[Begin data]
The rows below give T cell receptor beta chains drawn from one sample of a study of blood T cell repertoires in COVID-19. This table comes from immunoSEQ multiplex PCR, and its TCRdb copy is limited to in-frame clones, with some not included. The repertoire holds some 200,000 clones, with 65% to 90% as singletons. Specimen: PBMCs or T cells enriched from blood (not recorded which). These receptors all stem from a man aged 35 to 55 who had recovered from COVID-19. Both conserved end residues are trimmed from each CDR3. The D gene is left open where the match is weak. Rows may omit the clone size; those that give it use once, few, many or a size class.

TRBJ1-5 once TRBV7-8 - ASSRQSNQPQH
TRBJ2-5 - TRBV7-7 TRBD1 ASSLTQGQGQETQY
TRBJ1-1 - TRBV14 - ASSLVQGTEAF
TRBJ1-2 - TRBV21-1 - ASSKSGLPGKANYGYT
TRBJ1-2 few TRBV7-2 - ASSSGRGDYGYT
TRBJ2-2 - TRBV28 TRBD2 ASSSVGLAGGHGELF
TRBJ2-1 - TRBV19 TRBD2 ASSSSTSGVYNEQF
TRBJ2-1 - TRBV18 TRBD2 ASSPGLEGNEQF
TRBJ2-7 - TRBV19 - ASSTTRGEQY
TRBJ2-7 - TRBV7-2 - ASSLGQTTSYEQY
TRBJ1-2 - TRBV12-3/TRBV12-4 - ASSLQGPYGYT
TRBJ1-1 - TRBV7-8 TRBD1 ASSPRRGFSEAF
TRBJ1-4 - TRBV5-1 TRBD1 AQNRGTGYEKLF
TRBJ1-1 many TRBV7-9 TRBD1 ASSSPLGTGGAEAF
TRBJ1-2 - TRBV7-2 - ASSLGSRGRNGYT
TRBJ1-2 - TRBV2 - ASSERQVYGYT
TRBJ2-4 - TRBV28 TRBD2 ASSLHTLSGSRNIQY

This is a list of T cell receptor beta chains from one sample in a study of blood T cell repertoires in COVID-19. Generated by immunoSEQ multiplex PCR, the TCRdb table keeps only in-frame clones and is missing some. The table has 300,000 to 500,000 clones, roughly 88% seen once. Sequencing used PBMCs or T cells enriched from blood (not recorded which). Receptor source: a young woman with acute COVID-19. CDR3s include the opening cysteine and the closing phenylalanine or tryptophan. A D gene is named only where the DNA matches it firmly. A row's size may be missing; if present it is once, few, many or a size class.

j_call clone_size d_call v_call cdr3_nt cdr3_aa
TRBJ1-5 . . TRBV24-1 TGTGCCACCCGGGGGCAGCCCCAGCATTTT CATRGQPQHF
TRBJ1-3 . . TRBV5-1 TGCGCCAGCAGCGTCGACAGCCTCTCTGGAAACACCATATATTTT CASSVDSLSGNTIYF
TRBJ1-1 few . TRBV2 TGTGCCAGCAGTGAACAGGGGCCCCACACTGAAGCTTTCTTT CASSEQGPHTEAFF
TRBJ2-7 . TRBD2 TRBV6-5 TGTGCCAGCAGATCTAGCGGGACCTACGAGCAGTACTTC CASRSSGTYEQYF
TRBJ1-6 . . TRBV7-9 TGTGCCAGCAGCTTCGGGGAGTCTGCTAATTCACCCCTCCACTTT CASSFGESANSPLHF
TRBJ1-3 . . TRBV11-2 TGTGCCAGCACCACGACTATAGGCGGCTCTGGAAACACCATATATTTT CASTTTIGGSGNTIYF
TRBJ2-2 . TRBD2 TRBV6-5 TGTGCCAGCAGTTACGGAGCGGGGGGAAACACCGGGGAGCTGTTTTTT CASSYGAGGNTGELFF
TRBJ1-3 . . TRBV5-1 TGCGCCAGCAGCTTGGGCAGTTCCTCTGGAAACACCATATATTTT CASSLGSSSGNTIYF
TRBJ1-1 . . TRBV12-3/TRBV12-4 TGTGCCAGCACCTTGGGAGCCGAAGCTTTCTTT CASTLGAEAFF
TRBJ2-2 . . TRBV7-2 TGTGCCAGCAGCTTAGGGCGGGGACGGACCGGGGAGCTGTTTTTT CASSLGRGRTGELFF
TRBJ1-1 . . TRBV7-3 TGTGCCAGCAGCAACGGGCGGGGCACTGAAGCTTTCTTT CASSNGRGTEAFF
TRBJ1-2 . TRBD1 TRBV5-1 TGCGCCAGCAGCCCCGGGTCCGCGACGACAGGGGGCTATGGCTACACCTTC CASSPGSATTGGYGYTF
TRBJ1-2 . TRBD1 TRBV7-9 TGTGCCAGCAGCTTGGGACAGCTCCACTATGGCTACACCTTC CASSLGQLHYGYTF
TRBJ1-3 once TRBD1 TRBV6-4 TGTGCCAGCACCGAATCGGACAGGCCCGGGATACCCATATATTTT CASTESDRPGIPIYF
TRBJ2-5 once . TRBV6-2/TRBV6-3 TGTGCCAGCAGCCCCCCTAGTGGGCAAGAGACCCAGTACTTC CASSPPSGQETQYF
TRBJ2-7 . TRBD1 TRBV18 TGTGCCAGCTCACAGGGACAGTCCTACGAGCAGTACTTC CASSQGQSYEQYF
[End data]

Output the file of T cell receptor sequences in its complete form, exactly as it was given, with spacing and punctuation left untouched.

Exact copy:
The rows below give T cell receptor beta chains drawn from one sample of a study of blood T cell repertoires in COVID-19. This table comes from immunoSEQ multiplex PCR, and its TCRdb copy is limited to in-frame clones, with some not included. The repertoire holds some 200,000 clones, with 65% to 90% as singletons. Specimen: PBMCs or T cells enriched from blood (not recorded which). These receptors all stem from a man aged 35 to 55 who had recovered from COVID-19. Both conserved end residues are trimmed from each CDR3. The D gene is left open where the match is weak. Rows may omit the clone size; those that give it use once, few, many or a size class.

TRBJ1-5 once TRBV7-8 - ASSRQSNQPQH
TRBJ2-5 - TRBV7-7 TRBD1 ASSLTQGQGQETQY
TRBJ1-1 - TRBV14 - ASSLVQGTEAF
TRBJ1-2 - TRBV21-1 - ASSKSGLPGKANYGYT
TRBJ1-2 few TRBV7-2 - ASSSGRGDYGYT
TRBJ2-2 - TRBV28 TRBD2 ASSSVGLAGGHGELF
TRBJ2-1 - TRBV19 TRBD2 ASSSSTSGVYNEQF
TRBJ2-1 - TRBV18 TRBD2 ASSPGLEGNEQF
TRBJ2-7 - TRBV19 - ASSTTRGEQY
TRBJ2-7 - TRBV7-2 - ASSLGQTTSYEQY
TRBJ1-2 - TRBV12-3/TRBV12-4 - ASSLQGPYGYT
TRBJ1-1 - TRBV7-8 TRBD1 ASSPRRGFSEAF
TRBJ1-4 - TRBV5-1 TRBD1 AQNRGTGYEKLF
TRBJ1-1 many TRBV7-9 TRBD1 ASSSPLGTGGAEAF
TRBJ1-2 - TRBV7-2 - ASSLGSRGRNGYT
TRBJ1-2 - TRBV2 - ASSERQVYGYT
TRBJ2-4 - TRBV28 TRBD2 ASSLHTLSGSRNIQY

This is a list of T cell receptor beta chains from one sample in a study of blood T cell repertoires in COVID-19. Generated by immunoSEQ multiplex PCR, the TCRdb table keeps only in-frame clones and is missing some. The table has 300,000 to 500,000 clones, roughly 88% seen once. Sequencing used PBMCs or T cells enriched from blood (not recorded which). Receptor source: a young woman with acute COVID-19. CDR3s include the opening cysteine and the closing phenylalanine or tryptophan. A D gene is named only where the DNA matches it firmly. A row's size may be missing; if present it is once, few, many or a size class.

j_call clone_size d_call v_call cdr3_nt cdr3_aa
TRBJ1-5 . . TRBV24-1 TGTGCCACCCGGGGGCAGCCCCAGCATTTT CATRGQPQHF
TRBJ1-3 . . TRBV5-1 TGCGCCAGCAGCGTCGACAGCCTCTCTGGAAACACCATATATTTT CASSVDSLSGNTIYF
TRBJ1-1 few . TRBV2 TGTGCCAGCAGTGAACAGGGGCCCCACACTGAAGCTTTCTTT CASSEQGPHTEAFF
TRBJ2-7 . TRBD2 TRBV6-5 TGTGCCAGCAGATCTAGCGGGACCTACGAGCAGTACTTC CASRSSGTYEQYF
TRBJ1-6 . . TRBV7-9 TGTGCCAGCAGCTTCGGGGAGTCTGCTAATTCACCCCTCCACTTT CASSFGESANSPLHF
TRBJ1-3 . . TRBV11-2 TGTGCCAGCACCACGACTATAGGCGGCTCTGGAAACACCATATATTTT CASTTTIGGSGNTIYF
TRBJ2-2 . TRBD2 TRBV6-5 TGTGCCAGCAGTTACGGAGCGGGGGGAAACACCGGGGAGCTGTTTTTT CASSYGAGGNTGELFF
TRBJ1-3 . . TRBV5-1 TGCGCCAGCAGCTTGGGCAGTTCCTCTGGAAACACCATATATTTT CASSLGSSSGNTIYF
TRBJ1-1 . . TRBV12-3/TRBV12-4 TGTGCCAGCACCTTGGGAGCCGAAGCTTTCTTT CASTLGAEAFF
TRBJ2-2 . . TRBV7-2 TGTGCCAGCAGCTTAGGGCGGGGACGGACCGGGGAGCTGTTTTTT CASSLGRGRTGELFF
TRBJ1-1 . . TRBV7-3 TGTGCCAGCAGCAACGGGCGGGGCACTGAAGCTTTCTTT CASSNGRGTEAFF
TRBJ1-2 . TRBD1 TRBV5-1 TGCGCCAGCAGCCCCGGGTCCGCGACGACAGGGGGCTATGGCTACACCTTC CASSPGSATTGGYGYTF
TRBJ1-2 . TRBD1 TRBV7-9 TGTGCCAGCAGCTTGGGACAGCTCCACTATGGCTACACCTTC CASSLGQLHYGYTF
TRBJ1-3 once TRBD1 TRBV6-4 TGTGCCAGCACCGAATCGGACAGGCCCGGGATACCCATATATTTT CASTESDRPGIPIYF
TRBJ2-5 once . TRBV6-2/TRBV6-3 TGTGCCAGCAGCCCCCCTAGTGGGCAAGAGACCCAGTACTTC CASSPPSGQETQYF
TRBJ2-7 . TRBD1 TRBV18 TGTGCCAGCTCACAGGGACAGTCCTACGAGCAGTACTTC CASSQGQSYEQYF